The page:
Information for Everyday Life in the U.S.

Money Matters

The basic unit of exchange in the United States is the dollar ($), which is divided into 100 cents (¢). One dollar is commonly written as $1 or $1.00. There are four denominations of commonly used coins: 1 cent, 5 cents, 10 cents, and 25 cents. Americans usually refer to coins, not by their value in cents, but by their names. A one-cent coin is a penny, a five-cent coin is a nickel, a ten-cent coin is a dime, and a 25-cent coin is a quarter. U.S. paper money (often called bills: for example, a “one dollar bill”) comes in single-bill denominations of one dollar ($1.00), five dollars ($5.00), ten dollars ($10.00), twenty dollars ($20.00), fifty dollars ($50.00), and one hundred dollars ($100.00). You will immediately notice that, unlike in most other countries, U.S. bills are all mostly the same size and all the same color. They are differentiated from each other by the number value and with the portrait of a different U.S. historical figure on each denomination. At first, you may find this confusing and you will need to watch which bills you use carefully. However, you will become accustomed to the currency and will soon be able to differentiate easily between the denominations. U.S. coins also are marked with the coin’s value and each denomination is a different size.

Having a bankcard is very convenient, since it can be used all over the United States and even in other countries connected to the same banking system. Bankcards from other countries can also be used in the United States as long as they function on one of the banking networks used in the United States. Before leaving home, ask your bank if you can use your home country’s bankcard in the United States. This is especially useful if, in case of emergency, you need to rapidly get money from home.


In the United States, tips (gratuities) are not automatically added to bills, as is customary in some other countries. Even if tipping remains a personal choice, it is usually expected when certain services are provided. You should be aware that the people who commonly receive tips are paid a wage that is lower than those who do not receive tips. They depend upon tips for a significant part, sometimes the majority, of their income. The average tip is usually 15 percent, but it can vary depending on the extent and the quality of the service provided.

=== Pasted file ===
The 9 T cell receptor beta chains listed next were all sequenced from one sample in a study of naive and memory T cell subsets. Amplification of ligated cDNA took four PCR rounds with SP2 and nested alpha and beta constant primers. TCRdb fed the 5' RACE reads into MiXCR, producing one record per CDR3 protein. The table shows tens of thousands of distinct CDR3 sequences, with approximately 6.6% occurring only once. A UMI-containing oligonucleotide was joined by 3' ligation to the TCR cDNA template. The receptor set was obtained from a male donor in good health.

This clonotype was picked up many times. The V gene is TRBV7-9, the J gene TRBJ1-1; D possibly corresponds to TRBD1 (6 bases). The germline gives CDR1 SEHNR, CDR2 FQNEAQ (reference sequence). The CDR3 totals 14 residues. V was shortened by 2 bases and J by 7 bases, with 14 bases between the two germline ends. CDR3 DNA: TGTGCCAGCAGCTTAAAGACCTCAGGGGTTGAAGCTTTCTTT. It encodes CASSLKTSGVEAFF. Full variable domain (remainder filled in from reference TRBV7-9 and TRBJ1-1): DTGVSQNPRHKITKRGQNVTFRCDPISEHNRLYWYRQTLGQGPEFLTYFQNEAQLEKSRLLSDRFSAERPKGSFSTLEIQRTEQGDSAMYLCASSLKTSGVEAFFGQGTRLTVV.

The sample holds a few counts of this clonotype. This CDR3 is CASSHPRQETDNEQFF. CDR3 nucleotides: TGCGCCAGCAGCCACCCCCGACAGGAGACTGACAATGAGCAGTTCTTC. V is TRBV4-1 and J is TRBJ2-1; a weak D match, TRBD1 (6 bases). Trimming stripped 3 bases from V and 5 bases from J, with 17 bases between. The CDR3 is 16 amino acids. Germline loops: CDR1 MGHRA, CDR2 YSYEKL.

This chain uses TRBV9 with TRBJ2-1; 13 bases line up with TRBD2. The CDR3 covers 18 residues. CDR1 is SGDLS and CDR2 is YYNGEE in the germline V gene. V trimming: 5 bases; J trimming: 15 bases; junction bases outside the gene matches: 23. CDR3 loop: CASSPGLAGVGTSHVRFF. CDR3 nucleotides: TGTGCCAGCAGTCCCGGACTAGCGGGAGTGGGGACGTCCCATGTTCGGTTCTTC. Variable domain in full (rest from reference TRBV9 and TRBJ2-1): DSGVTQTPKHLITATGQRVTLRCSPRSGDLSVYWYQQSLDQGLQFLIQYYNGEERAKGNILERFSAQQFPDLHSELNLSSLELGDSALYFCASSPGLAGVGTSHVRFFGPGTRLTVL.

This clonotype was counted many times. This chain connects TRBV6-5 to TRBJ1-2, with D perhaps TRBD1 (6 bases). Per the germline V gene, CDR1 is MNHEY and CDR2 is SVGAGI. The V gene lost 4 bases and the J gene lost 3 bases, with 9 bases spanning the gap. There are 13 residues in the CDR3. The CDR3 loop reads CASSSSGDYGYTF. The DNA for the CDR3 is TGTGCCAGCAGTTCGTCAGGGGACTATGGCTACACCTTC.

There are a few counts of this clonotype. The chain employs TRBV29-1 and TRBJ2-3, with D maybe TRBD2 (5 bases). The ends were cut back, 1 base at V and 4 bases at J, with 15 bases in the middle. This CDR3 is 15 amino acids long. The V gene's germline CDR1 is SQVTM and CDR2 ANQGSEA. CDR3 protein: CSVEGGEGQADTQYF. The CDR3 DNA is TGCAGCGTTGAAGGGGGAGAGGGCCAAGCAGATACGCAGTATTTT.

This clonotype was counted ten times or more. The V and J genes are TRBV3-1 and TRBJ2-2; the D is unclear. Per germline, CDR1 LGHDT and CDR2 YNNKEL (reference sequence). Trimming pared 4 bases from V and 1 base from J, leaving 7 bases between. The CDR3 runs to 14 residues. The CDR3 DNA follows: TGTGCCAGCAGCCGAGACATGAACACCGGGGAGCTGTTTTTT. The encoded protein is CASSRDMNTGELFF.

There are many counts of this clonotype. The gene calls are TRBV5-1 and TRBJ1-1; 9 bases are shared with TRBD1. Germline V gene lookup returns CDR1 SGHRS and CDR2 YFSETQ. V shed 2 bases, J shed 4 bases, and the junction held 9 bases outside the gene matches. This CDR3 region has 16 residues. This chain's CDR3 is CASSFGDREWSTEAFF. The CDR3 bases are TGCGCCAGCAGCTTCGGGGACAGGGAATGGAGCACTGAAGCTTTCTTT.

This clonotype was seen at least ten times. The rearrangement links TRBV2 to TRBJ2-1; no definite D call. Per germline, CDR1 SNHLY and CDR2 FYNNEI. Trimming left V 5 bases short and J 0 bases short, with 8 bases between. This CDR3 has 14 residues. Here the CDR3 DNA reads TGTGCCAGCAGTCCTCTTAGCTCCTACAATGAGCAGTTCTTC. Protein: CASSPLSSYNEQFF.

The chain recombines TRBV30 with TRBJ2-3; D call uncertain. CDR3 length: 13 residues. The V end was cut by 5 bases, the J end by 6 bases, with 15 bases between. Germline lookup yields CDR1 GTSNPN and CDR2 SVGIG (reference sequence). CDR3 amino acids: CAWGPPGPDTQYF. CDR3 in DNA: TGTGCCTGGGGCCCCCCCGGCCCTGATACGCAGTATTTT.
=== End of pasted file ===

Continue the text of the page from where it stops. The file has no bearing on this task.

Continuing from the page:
• Eating Out: The expected tip in a restaurant is 15 or 20 percent in a good restaurant with excellent service. You should leave your tip on the table for the waiter or waitress as you leave. If you pay with a credit card, you can add the tip to the credit card charges before you total the bill. The restaurant then gives that amount in cash to your server. If you sit at a counter in a restaurant, the tip is usually smaller; 10 to 15 percent is sufficient. In a fast-food restaurant, the bill is paid when the food is ordered and no tip is expected. In a cafeteria or a self-service restaurant, you pay the cashier after having chosen your meal and, again, no tip is expected.
  • Taxi Drivers: It is customary to give 10 to 15 percent of the total fare.
  • Airport and Hotel Porters: It is customary to give $1.00 for each bag.
  • Barbers, Hairdressers, and Beauticians: They usually are tipped 10 to 15 percent of the bill.
  • Valet Parking: The attendant should usually receive $1.00 to $2.00.
  • Never offer a tip to public officials, police officers, or government employees. This is against the law in the United States. There is no need to tip hotel desk clerks, bus drivers, theater ushers, salespeople, flight attendants, or gas station attendants.

Using the Telephone

Telephone numbers in the United States have 10 digits, including a seven-digit set of numbers that is the prime telephone number. Preceding the seven-digit number is the three-digit “area code.” The area code serves a wide region, often a large part of a state. Usually you need to dial the area code only if the number is in an area with a code different than your own. However, some more populated areas now have more than one area code and require you to dial both the area code and prime telephone number even if you live in the same city.